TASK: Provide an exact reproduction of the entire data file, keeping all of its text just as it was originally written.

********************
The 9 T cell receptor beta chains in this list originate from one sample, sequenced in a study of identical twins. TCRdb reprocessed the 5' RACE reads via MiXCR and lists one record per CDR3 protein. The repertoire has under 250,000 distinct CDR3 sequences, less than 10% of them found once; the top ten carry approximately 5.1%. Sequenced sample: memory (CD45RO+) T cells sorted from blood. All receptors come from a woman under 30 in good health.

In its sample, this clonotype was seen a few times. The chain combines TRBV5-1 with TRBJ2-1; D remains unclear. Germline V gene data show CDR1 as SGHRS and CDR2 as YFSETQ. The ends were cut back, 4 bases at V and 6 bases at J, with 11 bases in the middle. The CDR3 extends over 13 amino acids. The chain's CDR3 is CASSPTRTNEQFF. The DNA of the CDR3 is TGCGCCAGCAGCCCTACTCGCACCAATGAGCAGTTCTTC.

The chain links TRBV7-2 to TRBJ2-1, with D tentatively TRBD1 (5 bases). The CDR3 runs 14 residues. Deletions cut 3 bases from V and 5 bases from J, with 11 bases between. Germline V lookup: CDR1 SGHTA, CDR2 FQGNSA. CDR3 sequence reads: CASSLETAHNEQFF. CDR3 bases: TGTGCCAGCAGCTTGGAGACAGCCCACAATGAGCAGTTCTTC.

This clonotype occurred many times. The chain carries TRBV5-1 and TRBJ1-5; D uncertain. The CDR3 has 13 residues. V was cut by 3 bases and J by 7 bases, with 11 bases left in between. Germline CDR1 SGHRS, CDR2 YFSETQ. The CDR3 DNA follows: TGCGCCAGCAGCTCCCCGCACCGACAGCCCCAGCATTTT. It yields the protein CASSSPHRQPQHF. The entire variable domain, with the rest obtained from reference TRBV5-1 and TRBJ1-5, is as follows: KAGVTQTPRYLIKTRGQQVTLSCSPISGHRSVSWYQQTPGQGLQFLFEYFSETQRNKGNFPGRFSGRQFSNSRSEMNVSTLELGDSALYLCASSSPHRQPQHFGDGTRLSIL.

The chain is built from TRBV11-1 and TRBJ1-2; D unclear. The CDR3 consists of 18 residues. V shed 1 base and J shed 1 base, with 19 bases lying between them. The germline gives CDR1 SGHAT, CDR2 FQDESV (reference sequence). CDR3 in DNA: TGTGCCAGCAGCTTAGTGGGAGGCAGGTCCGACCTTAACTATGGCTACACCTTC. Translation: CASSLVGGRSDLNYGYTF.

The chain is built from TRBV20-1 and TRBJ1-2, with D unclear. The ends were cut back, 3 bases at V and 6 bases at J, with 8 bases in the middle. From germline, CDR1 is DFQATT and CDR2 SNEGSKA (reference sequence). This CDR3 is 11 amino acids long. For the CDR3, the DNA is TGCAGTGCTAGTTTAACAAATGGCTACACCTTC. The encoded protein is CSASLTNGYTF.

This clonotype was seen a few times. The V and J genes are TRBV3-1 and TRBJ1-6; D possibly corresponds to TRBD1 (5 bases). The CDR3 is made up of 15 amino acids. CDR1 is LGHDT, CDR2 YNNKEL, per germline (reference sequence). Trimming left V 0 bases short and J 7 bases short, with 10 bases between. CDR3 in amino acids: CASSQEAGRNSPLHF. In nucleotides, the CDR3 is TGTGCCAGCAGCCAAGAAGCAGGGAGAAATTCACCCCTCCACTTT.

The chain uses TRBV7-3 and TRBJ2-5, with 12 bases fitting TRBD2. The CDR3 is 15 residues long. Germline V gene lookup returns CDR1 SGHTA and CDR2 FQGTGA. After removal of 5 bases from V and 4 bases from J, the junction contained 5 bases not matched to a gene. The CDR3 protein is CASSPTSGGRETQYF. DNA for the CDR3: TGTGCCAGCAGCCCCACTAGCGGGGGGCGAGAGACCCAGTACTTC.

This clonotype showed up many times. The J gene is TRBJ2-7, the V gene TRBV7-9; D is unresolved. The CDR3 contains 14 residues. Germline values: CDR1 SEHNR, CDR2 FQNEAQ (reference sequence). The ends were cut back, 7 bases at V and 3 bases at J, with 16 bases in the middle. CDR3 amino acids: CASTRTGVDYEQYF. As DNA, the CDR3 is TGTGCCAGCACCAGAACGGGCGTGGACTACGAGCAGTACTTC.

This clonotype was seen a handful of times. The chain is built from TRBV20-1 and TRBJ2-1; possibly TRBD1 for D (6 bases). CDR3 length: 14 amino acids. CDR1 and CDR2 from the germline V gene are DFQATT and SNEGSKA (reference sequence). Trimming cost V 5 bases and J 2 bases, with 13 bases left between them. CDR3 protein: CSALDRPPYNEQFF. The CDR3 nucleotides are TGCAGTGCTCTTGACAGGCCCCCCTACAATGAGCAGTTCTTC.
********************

The 9 T cell receptor beta chains in this list originate from one sample, sequenced in a study of identical twins. TCRdb reprocessed the 5' RACE reads via MiXCR and lists one record per CDR3 protein. The repertoire has under 250,000 distinct CDR3 sequences, less than 10% of them found once; the top ten carry approximately 5.1%. Sequenced sample: memory (CD45RO+) T cells sorted from blood. All receptors come from a woman under 30 in good health.

In its sample, this clonotype was seen a few times. The chain combines TRBV5-1 with TRBJ2-1; D remains unclear. Germline V gene data show CDR1 as SGHRS and CDR2 as YFSETQ. The ends were cut back, 4 bases at V and 6 bases at J, with 11 bases in the middle. The CDR3 extends over 13 amino acids. The chain's CDR3 is CASSPTRTNEQFF. The DNA of the CDR3 is TGCGCCAGCAGCCCTACTCGCACCAATGAGCAGTTCTTC.

The chain links TRBV7-2 to TRBJ2-1, with D tentatively TRBD1 (5 bases). The CDR3 runs 14 residues. Deletions cut 3 bases from V and 5 bases from J, with 11 bases between. Germline V lookup: CDR1 SGHTA, CDR2 FQGNSA. CDR3 sequence reads: CASSLETAHNEQFF. CDR3 bases: TGTGCCAGCAGCTTGGAGACAGCCCACAATGAGCAGTTCTTC.

This clonotype occurred many times. The chain carries TRBV5-1 and TRBJ1-5; D uncertain. The CDR3 has 13 residues. V was cut by 3 bases and J by 7 bases, with 11 bases left in between. Germline CDR1 SGHRS, CDR2 YFSETQ. The CDR3 DNA follows: TGCGCCAGCAGCTCCCCGCACCGACAGCCCCAGCATTTT. It yields the protein CASSSPHRQPQHF. The entire variable domain, with the rest obtained from reference TRBV5-1 and TRBJ1-5, is as follows: KAGVTQTPRYLIKTRGQQVTLSCSPISGHRSVSWYQQTPGQGLQFLFEYFSETQRNKGNFPGRFSGRQFSNSRSEMNVSTLELGDSALYLCASSSPHRQPQHFGDGTRLSIL.

The chain is built from TRBV11-1 and TRBJ1-2; D unclear. The CDR3 consists of 18 residues. V shed 1 base and J shed 1 base, with 19 bases lying between them. The germline gives CDR1 SGHAT, CDR2 FQDESV (reference sequence). CDR3 in DNA: TGTGCCAGCAGCTTAGTGGGAGGCAGGTCCGACCTTAACTATGGCTACACCTTC. Translation: CASSLVGGRSDLNYGYTF.

The chain is built from TRBV20-1 and TRBJ1-2, with D unclear. The ends were cut back, 3 bases at V and 6 bases at J, with 8 bases in the middle. From germline, CDR1 is DFQATT and CDR2 SNEGSKA (reference sequence). This CDR3 is 11 amino acids long. For the CDR3, the DNA is TGCAGTGCTAGTTTAACAAATGGCTACACCTTC. The encoded protein is CSASLTNGYTF.

This clonotype was seen a few times. The V and J genes are TRBV3-1 and TRBJ1-6; D possibly corresponds to TRBD1 (5 bases). The CDR3 is made up of 15 amino acids. CDR1 is LGHDT, CDR2 YNNKEL, per germline (reference sequence). Trimming left V 0 bases short and J 7 bases short, with 10 bases between. CDR3 in amino acids: CASSQEAGRNSPLHF. In nucleotides, the CDR3 is TGTGCCAGCAGCCAAGAAGCAGGGAGAAATTCACCCCTCCACTTT.

The chain uses TRBV7-3 and TRBJ2-5, with 12 bases fitting TRBD2. The CDR3 is 15 residues long. Germline V gene lookup returns CDR1 SGHTA and CDR2 FQGTGA. After removal of 5 bases from V and 4 bases from J, the junction contained 5 bases not matched to a gene. The CDR3 protein is CASSPTSGGRETQYF. DNA for the CDR3: TGTGCCAGCAGCCCCACTAGCGGGGGGCGAGAGACCCAGTACTTC.

This clonotype showed up many times. The J gene is TRBJ2-7, the V gene TRBV7-9; D is unresolved. The CDR3 contains 14 residues. Germline values: CDR1 SEHNR, CDR2 FQNEAQ (reference sequence). The ends were cut back, 7 bases at V and 3 bases at J, with 16 bases in the middle. CDR3 amino acids: CASTRTGVDYEQYF. As DNA, the CDR3 is TGTGCCAGCACCAGAACGGGCGTGGACTACGAGCAGTACTTC.

This clonotype was seen a handful of times. The chain is built from TRBV20-1 and TRBJ2-1; possibly TRBD1 for D (6 bases). CDR3 length: 14 amino acids. CDR1 and CDR2 from the germline V gene are DFQATT and SNEGSKA (reference sequence). Trimming cost V 5 bases and J 2 bases, with 13 bases left between them. CDR3 protein: CSALDRPPYNEQFF. The CDR3 nucleotides are TGCAGTGCTCTTGACAGGCCCCCCTACAATGAGCAGTTCTTC.